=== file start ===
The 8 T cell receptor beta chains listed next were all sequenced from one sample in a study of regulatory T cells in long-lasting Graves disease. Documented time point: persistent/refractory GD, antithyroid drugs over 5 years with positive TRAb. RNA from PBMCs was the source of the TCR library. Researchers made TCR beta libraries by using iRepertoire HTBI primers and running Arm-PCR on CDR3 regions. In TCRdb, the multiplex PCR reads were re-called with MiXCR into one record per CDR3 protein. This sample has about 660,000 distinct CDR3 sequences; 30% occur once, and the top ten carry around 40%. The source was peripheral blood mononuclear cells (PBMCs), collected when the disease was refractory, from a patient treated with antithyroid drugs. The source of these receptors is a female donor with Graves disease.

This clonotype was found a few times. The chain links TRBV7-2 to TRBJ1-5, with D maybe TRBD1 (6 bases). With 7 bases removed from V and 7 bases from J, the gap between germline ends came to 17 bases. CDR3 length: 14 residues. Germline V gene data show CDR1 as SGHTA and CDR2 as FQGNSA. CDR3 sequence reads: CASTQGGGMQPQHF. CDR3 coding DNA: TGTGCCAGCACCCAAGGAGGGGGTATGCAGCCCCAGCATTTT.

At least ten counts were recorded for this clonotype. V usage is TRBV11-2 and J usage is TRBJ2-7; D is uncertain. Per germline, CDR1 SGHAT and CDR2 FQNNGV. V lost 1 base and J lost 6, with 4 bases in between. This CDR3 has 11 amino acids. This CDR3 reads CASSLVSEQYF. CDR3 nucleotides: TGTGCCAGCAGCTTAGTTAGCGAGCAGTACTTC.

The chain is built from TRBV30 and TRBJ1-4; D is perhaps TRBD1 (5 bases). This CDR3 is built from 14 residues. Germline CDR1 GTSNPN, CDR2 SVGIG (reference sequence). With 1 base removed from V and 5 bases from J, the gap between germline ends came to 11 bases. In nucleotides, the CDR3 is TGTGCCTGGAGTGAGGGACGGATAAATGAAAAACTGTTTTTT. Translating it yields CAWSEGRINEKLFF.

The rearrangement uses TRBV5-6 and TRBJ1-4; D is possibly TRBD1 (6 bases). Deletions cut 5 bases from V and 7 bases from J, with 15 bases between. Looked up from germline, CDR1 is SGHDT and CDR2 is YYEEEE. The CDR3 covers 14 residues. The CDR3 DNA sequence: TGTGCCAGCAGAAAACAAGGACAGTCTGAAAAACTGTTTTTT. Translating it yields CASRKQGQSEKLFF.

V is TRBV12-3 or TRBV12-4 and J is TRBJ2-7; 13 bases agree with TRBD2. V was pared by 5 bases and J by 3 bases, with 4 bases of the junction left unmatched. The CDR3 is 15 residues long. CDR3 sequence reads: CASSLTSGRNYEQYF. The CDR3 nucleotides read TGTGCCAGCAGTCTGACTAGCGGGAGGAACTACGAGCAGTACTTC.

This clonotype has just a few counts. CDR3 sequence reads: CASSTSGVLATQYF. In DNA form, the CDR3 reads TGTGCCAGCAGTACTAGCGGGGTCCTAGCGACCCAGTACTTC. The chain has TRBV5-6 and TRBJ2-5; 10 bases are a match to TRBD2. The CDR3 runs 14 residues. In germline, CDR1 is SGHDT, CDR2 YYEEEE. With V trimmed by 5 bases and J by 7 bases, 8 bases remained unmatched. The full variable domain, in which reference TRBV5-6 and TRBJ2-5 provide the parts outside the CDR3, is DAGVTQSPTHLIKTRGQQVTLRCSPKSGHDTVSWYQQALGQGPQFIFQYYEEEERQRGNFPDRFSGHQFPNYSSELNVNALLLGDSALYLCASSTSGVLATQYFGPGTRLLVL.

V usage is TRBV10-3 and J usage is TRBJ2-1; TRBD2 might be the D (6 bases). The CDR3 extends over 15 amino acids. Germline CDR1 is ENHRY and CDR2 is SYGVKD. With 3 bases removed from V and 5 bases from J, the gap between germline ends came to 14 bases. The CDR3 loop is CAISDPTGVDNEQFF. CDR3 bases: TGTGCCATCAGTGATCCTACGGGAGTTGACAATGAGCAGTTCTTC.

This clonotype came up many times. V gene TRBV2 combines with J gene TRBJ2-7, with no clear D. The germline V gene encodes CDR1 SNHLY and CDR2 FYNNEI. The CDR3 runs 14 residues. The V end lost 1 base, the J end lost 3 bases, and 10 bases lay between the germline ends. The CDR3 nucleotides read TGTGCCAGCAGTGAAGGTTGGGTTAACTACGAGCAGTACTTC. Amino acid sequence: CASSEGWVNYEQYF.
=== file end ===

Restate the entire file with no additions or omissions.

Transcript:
The 8 T cell receptor beta chains listed next were all sequenced from one sample in a study of regulatory T cells in long-lasting Graves disease. Documented time point: persistent/refractory GD, antithyroid drugs over 5 years with positive TRAb. RNA from PBMCs was the source of the TCR library. Researchers made TCR beta libraries by using iRepertoire HTBI primers and running Arm-PCR on CDR3 regions. In TCRdb, the multiplex PCR reads were re-called with MiXCR into one record per CDR3 protein. This sample has about 660,000 distinct CDR3 sequences; 30% occur once, and the top ten carry around 40%. The source was peripheral blood mononuclear cells (PBMCs), collected when the disease was refractory, from a patient treated with antithyroid drugs. The source of these receptors is a female donor with Graves disease.

This clonotype was found a few times. The chain links TRBV7-2 to TRBJ1-5, with D maybe TRBD1 (6 bases). With 7 bases removed from V and 7 bases from J, the gap between germline ends came to 17 bases. CDR3 length: 14 residues. Germline V gene data show CDR1 as SGHTA and CDR2 as FQGNSA. CDR3 sequence reads: CASTQGGGMQPQHF. CDR3 coding DNA: TGTGCCAGCACCCAAGGAGGGGGTATGCAGCCCCAGCATTTT.

At least ten counts were recorded for this clonotype. V usage is TRBV11-2 and J usage is TRBJ2-7; D is uncertain. Per germline, CDR1 SGHAT and CDR2 FQNNGV. V lost 1 base and J lost 6, with 4 bases in between. This CDR3 has 11 amino acids. This CDR3 reads CASSLVSEQYF. CDR3 nucleotides: TGTGCCAGCAGCTTAGTTAGCGAGCAGTACTTC.

The chain is built from TRBV30 and TRBJ1-4; D is perhaps TRBD1 (5 bases). This CDR3 is built from 14 residues. Germline CDR1 GTSNPN, CDR2 SVGIG (reference sequence). With 1 base removed from V and 5 bases from J, the gap between germline ends came to 11 bases. In nucleotides, the CDR3 is TGTGCCTGGAGTGAGGGACGGATAAATGAAAAACTGTTTTTT. Translating it yields CAWSEGRINEKLFF.

The rearrangement uses TRBV5-6 and TRBJ1-4; D is possibly TRBD1 (6 bases). Deletions cut 5 bases from V and 7 bases from J, with 15 bases between. Looked up from germline, CDR1 is SGHDT and CDR2 is YYEEEE. The CDR3 covers 14 residues. The CDR3 DNA sequence: TGTGCCAGCAGAAAACAAGGACAGTCTGAAAAACTGTTTTTT. Translating it yields CASRKQGQSEKLFF.

V is TRBV12-3 or TRBV12-4 and J is TRBJ2-7; 13 bases agree with TRBD2. V was pared by 5 bases and J by 3 bases, with 4 bases of the junction left unmatched. The CDR3 is 15 residues long. CDR3 sequence reads: CASSLTSGRNYEQYF. The CDR3 nucleotides read TGTGCCAGCAGTCTGACTAGCGGGAGGAACTACGAGCAGTACTTC.

This clonotype has just a few counts. CDR3 sequence reads: CASSTSGVLATQYF. In DNA form, the CDR3 reads TGTGCCAGCAGTACTAGCGGGGTCCTAGCGACCCAGTACTTC. The chain has TRBV5-6 and TRBJ2-5; 10 bases are a match to TRBD2. The CDR3 runs 14 residues. In germline, CDR1 is SGHDT, CDR2 YYEEEE. With V trimmed by 5 bases and J by 7 bases, 8 bases remained unmatched. The full variable domain, in which reference TRBV5-6 and TRBJ2-5 provide the parts outside the CDR3, is DAGVTQSPTHLIKTRGQQVTLRCSPKSGHDTVSWYQQALGQGPQFIFQYYEEEERQRGNFPDRFSGHQFPNYSSELNVNALLLGDSALYLCASSTSGVLATQYFGPGTRLLVL.

V usage is TRBV10-3 and J usage is TRBJ2-1; TRBD2 might be the D (6 bases). The CDR3 extends over 15 amino acids. Germline CDR1 is ENHRY and CDR2 is SYGVKD. With 3 bases removed from V and 5 bases from J, the gap between germline ends came to 14 bases. The CDR3 loop is CAISDPTGVDNEQFF. CDR3 bases: TGTGCCATCAGTGATCCTACGGGAGTTGACAATGAGCAGTTCTTC.

This clonotype came up many times. V gene TRBV2 combines with J gene TRBJ2-7, with no clear D. The germline V gene encodes CDR1 SNHLY and CDR2 FYNNEI. The CDR3 runs 14 residues. The V end lost 1 base, the J end lost 3 bases, and 10 bases lay between the germline ends. The CDR3 nucleotides read TGTGCCAGCAGTGAAGGTTGGGTTAACTACGAGCAGTACTTC. Amino acid sequence: CASSEGWVNYEQYF.